Campbell County FAQs
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Question: When was Campbell County created?
Answer:  Campbell County was formed September 11, 1806 from parts of Anderson and Claiborne Counties.

Question: Where is Campbell County located?
Answer:  Campbell County is located in the northeastern part of Tennessee. On a map, find I75 where it crosses the Tennessee-Kentucky line. This is were Campbell County is located.

Question: Where is the county seat?
Answer:  The county seat is located at Jacksboro, Tennessee.

Question: What is the address of the court house?
Answer:  Campbell County Clerk, 195 Kentucky Street, Jacksboro, TN 37757

Question: Has the court house ever burned? If so, were any of the records lost?
Answer:  Yes, the court house caught fire in 1883 and then again 1926. Some records were lost, but fortunately most of the records were spared. Several years ago, the Tennessee State Library and Archives visited the court house and microfilmed the county records. A list of the available records may be found online.

Question: Does Campbell County have a county historian?
Answer:  Yes, Campbell County's county historian is Gregory Miller. He can be reached at Gregory Miller PO Box 1193, La Follette, TN 37766.

Question: Does Campbell County have a historical society?
Answer:  Campbell County Historical Society, 101 S. 6th St., La Follette, TN 37799-2525, (423) 566-2127, Annual Family Memberships: $12.

Question: What books have been published on Campbell County?
Answer: Please see the Published Resources page.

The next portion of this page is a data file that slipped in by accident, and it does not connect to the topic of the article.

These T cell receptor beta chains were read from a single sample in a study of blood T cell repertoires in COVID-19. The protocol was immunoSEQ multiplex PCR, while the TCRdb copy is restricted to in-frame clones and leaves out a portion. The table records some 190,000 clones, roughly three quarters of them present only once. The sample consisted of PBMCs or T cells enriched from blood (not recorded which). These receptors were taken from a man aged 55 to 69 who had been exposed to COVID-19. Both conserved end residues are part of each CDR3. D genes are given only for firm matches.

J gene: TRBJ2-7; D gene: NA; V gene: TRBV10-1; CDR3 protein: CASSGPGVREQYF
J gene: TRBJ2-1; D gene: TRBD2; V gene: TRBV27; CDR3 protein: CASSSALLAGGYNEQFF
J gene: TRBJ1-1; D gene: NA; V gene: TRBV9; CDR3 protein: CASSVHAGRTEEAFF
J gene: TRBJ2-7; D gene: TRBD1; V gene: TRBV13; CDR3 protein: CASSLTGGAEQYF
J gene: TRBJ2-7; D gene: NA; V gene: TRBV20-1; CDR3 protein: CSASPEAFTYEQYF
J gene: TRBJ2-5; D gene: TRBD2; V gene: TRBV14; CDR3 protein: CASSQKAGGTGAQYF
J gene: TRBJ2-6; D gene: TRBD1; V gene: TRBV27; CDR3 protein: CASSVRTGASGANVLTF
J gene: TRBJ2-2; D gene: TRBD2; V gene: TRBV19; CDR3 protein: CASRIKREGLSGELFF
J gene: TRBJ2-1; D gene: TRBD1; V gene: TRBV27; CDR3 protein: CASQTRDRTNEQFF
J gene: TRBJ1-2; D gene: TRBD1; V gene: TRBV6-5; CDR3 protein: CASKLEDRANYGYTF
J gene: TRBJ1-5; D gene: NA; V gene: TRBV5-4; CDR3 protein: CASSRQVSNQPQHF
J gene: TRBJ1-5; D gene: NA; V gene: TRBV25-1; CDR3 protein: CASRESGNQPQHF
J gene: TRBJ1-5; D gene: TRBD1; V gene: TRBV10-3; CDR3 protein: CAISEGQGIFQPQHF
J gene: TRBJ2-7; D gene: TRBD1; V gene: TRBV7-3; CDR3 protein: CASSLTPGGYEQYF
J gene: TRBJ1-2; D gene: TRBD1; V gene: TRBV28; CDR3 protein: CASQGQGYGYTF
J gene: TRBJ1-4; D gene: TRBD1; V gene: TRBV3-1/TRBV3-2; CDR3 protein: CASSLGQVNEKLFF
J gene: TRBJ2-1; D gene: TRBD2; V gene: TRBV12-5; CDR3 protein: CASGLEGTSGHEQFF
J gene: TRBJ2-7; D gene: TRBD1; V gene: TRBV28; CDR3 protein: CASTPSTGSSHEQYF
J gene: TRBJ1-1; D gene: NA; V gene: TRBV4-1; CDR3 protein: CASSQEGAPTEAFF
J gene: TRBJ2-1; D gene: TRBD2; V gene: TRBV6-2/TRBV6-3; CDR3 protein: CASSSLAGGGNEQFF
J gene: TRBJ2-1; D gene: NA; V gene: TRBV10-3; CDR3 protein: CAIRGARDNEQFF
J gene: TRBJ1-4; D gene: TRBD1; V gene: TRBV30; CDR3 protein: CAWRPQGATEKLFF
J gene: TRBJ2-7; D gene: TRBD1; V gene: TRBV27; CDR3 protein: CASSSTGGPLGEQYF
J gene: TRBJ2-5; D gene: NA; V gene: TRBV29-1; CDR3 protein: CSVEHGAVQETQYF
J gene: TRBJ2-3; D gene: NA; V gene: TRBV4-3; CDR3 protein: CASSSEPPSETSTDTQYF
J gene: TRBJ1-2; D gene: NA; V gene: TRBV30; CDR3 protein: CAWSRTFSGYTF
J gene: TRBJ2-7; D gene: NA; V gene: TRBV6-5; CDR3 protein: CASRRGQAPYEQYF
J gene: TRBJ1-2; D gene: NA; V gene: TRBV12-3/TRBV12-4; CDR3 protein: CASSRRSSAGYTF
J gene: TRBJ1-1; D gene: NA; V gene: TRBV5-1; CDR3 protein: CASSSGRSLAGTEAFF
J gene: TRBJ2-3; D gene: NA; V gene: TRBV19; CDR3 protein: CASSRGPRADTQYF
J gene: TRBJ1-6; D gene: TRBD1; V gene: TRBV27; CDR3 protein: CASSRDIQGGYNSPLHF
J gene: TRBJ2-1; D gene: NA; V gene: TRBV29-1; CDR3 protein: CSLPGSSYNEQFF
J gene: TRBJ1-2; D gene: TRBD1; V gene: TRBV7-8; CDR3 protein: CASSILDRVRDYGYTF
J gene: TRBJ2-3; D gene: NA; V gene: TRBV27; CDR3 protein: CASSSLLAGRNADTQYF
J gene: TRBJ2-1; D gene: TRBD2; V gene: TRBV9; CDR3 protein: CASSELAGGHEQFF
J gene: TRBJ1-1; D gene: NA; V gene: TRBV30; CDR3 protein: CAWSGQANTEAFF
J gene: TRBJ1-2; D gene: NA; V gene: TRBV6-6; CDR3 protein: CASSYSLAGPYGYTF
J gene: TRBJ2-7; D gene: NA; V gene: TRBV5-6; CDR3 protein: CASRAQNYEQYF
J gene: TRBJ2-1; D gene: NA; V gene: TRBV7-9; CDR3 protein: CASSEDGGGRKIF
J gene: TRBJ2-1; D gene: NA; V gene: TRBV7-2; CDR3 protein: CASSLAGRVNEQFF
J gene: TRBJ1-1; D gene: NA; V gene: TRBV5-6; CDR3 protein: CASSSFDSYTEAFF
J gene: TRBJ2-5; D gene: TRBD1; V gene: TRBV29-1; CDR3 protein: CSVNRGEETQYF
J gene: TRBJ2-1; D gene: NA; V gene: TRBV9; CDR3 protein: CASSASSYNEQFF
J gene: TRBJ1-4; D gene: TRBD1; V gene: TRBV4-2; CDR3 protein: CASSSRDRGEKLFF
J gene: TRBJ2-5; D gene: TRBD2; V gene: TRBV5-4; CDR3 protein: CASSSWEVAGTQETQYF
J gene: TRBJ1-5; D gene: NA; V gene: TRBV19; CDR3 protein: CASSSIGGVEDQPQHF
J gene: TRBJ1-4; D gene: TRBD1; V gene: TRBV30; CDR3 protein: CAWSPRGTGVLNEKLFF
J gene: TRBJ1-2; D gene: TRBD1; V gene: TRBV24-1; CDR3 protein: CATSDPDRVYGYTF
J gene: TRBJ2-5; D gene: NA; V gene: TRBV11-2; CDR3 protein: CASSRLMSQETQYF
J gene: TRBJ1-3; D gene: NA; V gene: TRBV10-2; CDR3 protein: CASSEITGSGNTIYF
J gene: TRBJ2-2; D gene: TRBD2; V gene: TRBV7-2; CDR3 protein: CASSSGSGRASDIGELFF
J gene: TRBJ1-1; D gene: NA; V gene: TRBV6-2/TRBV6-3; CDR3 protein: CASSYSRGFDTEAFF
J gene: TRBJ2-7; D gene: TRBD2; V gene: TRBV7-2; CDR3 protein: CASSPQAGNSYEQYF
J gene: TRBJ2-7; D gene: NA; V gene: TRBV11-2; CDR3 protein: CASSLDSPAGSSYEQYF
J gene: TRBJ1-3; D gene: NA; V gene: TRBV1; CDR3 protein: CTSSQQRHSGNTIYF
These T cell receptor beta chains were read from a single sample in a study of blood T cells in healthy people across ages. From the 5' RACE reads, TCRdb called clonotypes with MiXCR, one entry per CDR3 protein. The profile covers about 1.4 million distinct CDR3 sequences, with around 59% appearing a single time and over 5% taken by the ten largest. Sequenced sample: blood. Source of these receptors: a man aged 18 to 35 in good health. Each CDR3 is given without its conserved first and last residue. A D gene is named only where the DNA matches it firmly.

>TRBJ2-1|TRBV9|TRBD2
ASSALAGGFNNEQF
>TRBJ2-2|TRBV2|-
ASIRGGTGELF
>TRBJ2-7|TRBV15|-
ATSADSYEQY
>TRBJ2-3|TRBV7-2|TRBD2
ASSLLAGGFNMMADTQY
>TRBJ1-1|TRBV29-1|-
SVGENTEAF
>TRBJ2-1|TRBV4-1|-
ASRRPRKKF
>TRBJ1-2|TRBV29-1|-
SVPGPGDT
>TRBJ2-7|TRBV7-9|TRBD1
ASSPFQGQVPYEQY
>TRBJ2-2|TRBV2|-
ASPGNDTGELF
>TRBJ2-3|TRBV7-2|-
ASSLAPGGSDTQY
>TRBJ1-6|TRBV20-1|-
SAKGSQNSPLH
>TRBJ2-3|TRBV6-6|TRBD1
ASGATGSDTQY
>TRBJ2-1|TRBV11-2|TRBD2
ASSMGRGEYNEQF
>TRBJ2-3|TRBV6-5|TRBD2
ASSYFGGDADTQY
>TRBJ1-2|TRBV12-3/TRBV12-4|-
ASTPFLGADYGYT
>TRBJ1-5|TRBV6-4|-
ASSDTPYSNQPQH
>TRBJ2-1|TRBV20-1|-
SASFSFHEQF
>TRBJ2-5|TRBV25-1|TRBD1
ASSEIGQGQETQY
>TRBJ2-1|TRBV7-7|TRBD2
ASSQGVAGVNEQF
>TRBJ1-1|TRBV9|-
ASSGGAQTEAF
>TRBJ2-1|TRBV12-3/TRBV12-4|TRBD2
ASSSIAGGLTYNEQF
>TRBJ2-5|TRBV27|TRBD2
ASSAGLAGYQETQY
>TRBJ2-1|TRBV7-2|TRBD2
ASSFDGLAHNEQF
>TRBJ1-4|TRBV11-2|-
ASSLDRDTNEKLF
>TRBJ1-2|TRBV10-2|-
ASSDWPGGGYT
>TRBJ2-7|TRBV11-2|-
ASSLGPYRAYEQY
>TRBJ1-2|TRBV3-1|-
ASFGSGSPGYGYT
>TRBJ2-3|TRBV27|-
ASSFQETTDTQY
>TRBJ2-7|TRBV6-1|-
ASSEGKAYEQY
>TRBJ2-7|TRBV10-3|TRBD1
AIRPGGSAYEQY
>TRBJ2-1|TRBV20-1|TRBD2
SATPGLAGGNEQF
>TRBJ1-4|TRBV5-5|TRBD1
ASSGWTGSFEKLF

Question: What is the topography of Campbell County?
Answer: Campbell County, one of the northern most counties of Tennessee, is bounded on the east by Claiborne and Union Counties, bounded on the south by Anderson County, bounded on the west by Scott County, and bounded on the north by Whitley County, Kentucky.

     Campbell County has three distinct geographical regions: 1) the northern portion is within the Cumberland Plateau, 2) the central portion in the Powell Valley, and 3) the southern portion consists of ridges and rolling hills.  The Cumberland Plateau within Campbell County begins at Caryville and ends at Cumberland Gap. The mountains from the Powell Valley extend across the southwest portion of the county.

Question: Can the county coordinator do research for me?
Answer:  No, I am sorry I cannot. I do not live in Campbell County, nor do I live near the county. I do, however, have family there and do visit from time to time.

Question: Can you help me find a professional genealogist?
Answer:  No, I am sorry I cannot. However, the Middle Tennessee Genealogical Society has online a list of professional genealogists and their specialties. I have never contacted any of these people and can neither recommend or comment on any of them.


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